Authors: Twaroski, CJ; Segroves, LI


DOI https://doi.org/10.36487/ACG_rep/1152_61_Twaroski

Cite As:
Twaroski, CJ & Segroves, LI 2011, 'Existing mine pit and natural lakes in northern Minnesota as predictors of total mercury concentration of a mine pit at closure', in AB Fourie, M Tibbett & A Beersing (eds), Proceedings of the Sixth International Conference on Mine Closure, Australian Centre for Geomechanics, Perth, pp. 565-571, https://doi.org/10.36487/ACG_rep/1152_61_Twaroski

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Abstract:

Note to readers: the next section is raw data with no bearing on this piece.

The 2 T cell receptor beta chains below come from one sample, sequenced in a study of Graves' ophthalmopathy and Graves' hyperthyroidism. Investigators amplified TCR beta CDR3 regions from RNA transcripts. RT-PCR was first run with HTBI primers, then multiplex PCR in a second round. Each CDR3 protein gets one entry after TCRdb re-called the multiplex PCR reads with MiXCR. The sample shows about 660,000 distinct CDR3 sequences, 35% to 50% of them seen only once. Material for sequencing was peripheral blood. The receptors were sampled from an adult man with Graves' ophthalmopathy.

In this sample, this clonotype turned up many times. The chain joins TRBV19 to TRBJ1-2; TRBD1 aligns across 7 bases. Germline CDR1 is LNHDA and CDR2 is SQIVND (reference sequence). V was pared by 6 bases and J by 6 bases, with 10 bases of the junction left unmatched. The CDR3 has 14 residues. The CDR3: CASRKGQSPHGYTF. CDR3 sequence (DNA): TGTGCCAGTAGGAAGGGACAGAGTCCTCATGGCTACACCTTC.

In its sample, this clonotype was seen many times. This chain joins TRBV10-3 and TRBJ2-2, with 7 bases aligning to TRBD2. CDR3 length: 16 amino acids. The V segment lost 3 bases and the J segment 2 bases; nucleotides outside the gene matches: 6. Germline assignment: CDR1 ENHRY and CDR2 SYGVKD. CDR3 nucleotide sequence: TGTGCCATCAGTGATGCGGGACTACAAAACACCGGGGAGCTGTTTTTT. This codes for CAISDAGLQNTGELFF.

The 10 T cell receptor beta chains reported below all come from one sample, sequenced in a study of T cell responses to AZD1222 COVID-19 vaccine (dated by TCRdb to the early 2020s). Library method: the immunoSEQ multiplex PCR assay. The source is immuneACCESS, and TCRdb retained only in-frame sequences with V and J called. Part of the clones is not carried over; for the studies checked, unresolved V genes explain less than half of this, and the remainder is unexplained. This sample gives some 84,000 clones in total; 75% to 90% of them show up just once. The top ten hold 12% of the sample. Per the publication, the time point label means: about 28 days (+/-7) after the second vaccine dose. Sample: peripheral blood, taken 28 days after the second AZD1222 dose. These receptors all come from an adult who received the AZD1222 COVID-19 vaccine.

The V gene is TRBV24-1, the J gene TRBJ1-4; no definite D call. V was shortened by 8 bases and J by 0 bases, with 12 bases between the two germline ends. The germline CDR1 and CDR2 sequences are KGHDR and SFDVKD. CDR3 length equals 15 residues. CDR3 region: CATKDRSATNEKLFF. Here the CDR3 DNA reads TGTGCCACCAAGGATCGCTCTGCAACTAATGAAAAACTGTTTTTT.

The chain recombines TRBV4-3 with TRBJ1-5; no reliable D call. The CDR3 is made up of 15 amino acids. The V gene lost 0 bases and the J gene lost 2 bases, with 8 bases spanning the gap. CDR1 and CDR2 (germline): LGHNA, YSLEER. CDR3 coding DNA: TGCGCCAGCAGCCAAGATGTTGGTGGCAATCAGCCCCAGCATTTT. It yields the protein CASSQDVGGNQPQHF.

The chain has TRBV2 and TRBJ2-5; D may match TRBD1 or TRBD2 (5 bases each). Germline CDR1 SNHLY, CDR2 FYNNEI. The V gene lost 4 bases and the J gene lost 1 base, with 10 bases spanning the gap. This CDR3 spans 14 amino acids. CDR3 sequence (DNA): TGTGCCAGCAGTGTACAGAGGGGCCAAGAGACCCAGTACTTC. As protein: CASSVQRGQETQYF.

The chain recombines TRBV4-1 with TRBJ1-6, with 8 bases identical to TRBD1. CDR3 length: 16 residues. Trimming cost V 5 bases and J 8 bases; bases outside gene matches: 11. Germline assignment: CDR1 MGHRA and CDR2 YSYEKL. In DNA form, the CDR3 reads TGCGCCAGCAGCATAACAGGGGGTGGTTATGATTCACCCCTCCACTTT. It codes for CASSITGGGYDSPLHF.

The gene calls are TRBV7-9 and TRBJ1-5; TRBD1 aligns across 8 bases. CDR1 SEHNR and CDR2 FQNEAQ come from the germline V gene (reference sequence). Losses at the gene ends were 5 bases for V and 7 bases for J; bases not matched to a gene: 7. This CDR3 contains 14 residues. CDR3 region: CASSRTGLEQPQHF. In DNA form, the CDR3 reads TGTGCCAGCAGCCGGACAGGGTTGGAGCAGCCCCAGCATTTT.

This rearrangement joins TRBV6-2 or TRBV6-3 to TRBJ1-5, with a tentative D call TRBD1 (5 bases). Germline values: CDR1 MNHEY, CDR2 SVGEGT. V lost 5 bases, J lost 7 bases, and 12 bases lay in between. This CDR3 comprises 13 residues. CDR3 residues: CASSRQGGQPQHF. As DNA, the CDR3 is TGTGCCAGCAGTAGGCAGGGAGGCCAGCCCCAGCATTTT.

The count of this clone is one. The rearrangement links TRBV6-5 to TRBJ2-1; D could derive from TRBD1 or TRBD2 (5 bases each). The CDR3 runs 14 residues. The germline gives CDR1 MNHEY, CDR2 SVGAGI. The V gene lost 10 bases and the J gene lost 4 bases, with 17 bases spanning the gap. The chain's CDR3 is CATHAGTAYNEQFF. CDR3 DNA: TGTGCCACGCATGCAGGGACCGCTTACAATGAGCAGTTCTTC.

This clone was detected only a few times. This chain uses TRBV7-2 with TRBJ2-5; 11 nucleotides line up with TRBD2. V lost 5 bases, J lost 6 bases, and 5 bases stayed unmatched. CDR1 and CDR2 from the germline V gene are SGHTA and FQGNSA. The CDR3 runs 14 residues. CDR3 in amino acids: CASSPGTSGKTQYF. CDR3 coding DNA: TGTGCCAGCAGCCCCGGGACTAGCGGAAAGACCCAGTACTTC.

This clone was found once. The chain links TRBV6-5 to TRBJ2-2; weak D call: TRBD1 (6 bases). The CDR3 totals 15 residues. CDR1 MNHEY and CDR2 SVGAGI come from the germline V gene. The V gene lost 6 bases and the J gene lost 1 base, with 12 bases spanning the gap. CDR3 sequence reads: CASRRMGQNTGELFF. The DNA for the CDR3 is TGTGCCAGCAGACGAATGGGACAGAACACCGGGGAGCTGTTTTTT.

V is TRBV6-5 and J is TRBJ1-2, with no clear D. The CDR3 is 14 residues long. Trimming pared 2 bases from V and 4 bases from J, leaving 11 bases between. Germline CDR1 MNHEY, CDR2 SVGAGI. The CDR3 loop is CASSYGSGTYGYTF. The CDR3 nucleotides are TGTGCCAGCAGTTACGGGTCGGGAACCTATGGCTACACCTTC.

Open pit mining of taconite ore has been ongoing in northern Minnesota since the early 1900s and mine pit lakes are a common feature on the Mesabi Iron Range. The approximate western half of the Iron Range is within the Mississippi River watershed and the approximate eastern half is within the Lake Superior Basin watershed. In the Lake Superior Basin the outflow water from pit lakes is required to meet a standard of 1.3 nanograms per litre (ng/L) for total mercury concentration. The average concentration of mercury in precipitation in northern Minnesota is approximately 12 to 13 ng/L (1996–2009 time period). Available surface water chemistry data indicate that a number of existing mine pit lakes on the eastern end of Minnesota’s Iron Range and several remote lakes in Voyageurs National Park (located about 50 km to the north of the Iron Range) have annual average total mercury concentration in the water column or outflow water that is less than 1.3 ng/L. Characteristics of pit lakes and natural lakes set in bedrock, when compared to other lake-specific research findings in the Upper Midwest, suggest that atmospheric mercury deposited to these water bodies is likely removed from the water column by volatilisation back to the atmosphere and by sedimentation and burial in the bottom sediments. As part of the environmental review and permitting process in Minnesota, mining companies with projects in the Lake Superior Basin watershed are asked to demonstrate that the potential total mercury concentration in the outflow from the closed mine pit will comply with the 1.3 ng/L standard for total mercury. Using data from existing mine pit lakes and natural lakes in northern Minnesota as predictors of future conditions it is likely that a mine pit at closure will comply with the total mercury water quality standard.

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